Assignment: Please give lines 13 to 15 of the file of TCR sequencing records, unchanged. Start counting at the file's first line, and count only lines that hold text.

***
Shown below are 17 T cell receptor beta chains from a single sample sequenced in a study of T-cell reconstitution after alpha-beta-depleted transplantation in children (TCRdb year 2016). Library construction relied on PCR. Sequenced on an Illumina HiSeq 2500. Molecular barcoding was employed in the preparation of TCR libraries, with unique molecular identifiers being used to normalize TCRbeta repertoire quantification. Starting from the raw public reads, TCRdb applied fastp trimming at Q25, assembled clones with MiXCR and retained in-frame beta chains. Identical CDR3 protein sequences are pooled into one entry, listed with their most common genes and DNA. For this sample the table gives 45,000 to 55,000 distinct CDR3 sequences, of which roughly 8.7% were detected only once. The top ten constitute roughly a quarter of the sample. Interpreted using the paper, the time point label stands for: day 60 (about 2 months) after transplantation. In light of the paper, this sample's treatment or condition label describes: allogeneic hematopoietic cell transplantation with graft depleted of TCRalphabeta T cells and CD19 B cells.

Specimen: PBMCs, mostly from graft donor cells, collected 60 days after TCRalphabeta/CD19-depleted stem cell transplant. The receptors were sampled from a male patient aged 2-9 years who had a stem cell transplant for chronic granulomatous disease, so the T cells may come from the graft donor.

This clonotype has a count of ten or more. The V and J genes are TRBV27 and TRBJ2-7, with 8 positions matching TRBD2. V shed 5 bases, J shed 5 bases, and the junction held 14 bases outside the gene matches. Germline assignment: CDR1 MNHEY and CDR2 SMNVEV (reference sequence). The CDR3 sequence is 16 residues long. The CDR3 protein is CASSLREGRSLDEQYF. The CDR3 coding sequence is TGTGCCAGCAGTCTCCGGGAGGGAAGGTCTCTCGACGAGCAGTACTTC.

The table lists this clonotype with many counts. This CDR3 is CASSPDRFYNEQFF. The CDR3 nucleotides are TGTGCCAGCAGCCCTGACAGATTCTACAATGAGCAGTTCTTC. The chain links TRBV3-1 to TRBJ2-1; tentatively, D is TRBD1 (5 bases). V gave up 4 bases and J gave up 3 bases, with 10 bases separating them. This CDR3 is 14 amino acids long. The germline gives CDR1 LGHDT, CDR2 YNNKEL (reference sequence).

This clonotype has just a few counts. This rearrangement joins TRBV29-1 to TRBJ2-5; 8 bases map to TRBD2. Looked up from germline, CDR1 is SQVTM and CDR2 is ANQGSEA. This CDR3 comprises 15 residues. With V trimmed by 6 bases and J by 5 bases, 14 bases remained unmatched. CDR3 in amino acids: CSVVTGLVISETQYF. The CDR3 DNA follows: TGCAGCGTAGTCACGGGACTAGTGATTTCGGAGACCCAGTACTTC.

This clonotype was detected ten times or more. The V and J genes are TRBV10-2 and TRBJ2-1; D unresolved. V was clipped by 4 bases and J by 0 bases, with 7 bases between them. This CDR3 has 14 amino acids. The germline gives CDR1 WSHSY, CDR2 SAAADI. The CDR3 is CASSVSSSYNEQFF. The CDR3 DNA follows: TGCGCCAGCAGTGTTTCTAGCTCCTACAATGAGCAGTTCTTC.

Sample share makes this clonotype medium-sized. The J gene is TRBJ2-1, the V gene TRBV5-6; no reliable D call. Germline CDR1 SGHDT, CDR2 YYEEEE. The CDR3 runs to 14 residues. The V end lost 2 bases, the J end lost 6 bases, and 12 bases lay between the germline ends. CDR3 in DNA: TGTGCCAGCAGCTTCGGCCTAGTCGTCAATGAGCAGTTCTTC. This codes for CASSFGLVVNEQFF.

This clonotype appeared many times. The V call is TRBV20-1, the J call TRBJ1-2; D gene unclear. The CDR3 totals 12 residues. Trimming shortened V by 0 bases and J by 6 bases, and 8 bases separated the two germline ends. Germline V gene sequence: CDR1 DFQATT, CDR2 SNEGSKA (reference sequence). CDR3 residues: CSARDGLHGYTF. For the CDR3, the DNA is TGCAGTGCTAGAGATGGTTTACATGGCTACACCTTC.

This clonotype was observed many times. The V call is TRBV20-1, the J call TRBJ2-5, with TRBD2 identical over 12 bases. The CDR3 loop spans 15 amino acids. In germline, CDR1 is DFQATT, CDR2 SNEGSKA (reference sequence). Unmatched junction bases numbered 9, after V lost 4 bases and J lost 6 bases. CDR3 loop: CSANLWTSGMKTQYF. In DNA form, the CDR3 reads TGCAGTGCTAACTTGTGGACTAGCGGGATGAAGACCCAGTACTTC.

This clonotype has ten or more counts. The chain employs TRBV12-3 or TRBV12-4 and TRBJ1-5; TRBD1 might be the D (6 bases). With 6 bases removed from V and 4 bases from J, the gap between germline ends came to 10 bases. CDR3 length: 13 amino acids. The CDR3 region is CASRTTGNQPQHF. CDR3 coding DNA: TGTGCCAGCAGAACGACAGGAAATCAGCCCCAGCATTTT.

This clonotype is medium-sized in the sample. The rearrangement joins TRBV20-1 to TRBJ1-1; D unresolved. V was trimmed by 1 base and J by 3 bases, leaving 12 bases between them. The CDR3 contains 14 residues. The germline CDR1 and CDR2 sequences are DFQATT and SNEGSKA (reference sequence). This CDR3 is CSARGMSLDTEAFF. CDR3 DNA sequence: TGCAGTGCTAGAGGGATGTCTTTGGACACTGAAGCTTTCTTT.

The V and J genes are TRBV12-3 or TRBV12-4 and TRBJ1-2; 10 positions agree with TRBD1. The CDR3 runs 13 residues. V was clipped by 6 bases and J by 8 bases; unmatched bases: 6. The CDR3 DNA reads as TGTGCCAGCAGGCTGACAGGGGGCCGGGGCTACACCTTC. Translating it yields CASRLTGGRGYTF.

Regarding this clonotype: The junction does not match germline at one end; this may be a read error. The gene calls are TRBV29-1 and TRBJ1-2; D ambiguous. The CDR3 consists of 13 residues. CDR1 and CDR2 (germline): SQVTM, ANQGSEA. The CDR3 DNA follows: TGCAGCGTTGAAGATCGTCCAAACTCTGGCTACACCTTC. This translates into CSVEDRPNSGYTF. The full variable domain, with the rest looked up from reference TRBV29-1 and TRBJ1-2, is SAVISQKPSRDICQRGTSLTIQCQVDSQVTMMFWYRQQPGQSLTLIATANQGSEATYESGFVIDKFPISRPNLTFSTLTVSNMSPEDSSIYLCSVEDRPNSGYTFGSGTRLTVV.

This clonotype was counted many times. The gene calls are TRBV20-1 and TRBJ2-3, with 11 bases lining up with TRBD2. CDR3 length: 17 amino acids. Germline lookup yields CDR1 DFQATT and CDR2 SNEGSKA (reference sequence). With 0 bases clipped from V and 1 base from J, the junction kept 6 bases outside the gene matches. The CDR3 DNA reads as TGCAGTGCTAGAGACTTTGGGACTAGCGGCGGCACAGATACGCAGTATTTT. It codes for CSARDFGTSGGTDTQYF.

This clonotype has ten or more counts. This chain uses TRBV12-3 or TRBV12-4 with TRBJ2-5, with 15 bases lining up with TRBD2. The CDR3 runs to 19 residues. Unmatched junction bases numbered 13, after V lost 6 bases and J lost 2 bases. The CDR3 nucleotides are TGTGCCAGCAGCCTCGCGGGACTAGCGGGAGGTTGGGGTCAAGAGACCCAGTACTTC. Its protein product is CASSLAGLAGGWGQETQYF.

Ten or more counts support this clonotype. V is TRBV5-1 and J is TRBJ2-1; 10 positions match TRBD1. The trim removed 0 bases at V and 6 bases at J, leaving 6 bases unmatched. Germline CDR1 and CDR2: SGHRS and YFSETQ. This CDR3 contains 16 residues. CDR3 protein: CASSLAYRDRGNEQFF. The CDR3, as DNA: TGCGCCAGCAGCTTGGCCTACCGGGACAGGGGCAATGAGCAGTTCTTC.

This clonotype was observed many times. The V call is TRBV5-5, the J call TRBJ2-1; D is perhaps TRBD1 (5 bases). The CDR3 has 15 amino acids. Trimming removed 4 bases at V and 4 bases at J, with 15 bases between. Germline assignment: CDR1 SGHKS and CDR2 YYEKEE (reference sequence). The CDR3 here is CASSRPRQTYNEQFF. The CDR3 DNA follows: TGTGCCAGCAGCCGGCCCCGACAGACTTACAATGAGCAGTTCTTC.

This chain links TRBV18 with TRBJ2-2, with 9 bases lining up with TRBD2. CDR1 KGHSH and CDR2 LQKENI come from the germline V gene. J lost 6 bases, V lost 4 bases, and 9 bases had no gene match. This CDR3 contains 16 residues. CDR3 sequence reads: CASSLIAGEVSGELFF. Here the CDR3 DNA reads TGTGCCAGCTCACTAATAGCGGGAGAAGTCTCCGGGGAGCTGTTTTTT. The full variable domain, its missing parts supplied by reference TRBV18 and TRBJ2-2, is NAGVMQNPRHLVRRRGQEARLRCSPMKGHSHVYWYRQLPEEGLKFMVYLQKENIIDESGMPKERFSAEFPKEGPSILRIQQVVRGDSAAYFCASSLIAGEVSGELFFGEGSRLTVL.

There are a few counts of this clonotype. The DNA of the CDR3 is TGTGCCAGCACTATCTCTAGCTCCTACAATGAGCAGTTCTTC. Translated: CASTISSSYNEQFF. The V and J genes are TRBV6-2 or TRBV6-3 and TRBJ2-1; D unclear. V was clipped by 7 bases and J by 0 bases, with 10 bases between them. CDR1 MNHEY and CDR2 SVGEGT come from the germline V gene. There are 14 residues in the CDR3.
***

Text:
Regarding this clonotype: The junction does not match germline at one end; this may be a read error. The gene calls are TRBV29-1 and TRBJ1-2; D ambiguous. The CDR3 consists of 13 residues. CDR1 and CDR2 (germline): SQVTM, ANQGSEA. The CDR3 DNA follows: TGCAGCGTTGAAGATCGTCCAAACTCTGGCTACACCTTC. This translates into CSVEDRPNSGYTF. The full variable domain, with the rest looked up from reference TRBV29-1 and TRBJ1-2, is SAVISQKPSRDICQRGTSLTIQCQVDSQVTMMFWYRQQPGQSLTLIATANQGSEATYESGFVIDKFPISRPNLTFSTLTVSNMSPEDSSIYLCSVEDRPNSGYTFGSGTRLTVV.

This clonotype was counted many times. The gene calls are TRBV20-1 and TRBJ2-3, with 11 bases lining up with TRBD2. CDR3 length: 17 amino acids. Germline lookup yields CDR1 DFQATT and CDR2 SNEGSKA (reference sequence). With 0 bases clipped from V and 1 base from J, the junction kept 6 bases outside the gene matches. The CDR3 DNA reads as TGCAGTGCTAGAGACTTTGGGACTAGCGGCGGCACAGATACGCAGTATTTT. It codes for CSARDFGTSGGTDTQYF.

This clonotype has ten or more counts. This chain uses TRBV12-3 or TRBV12-4 with TRBJ2-5, with 15 bases lining up with TRBD2. The CDR3 runs to 19 residues. Unmatched junction bases numbered 13, after V lost 6 bases and J lost 2 bases. The CDR3 nucleotides are TGTGCCAGCAGCCTCGCGGGACTAGCGGGAGGTTGGGGTCAAGAGACCCAGTACTTC. Its protein product is CASSLAGLAGGWGQETQYF.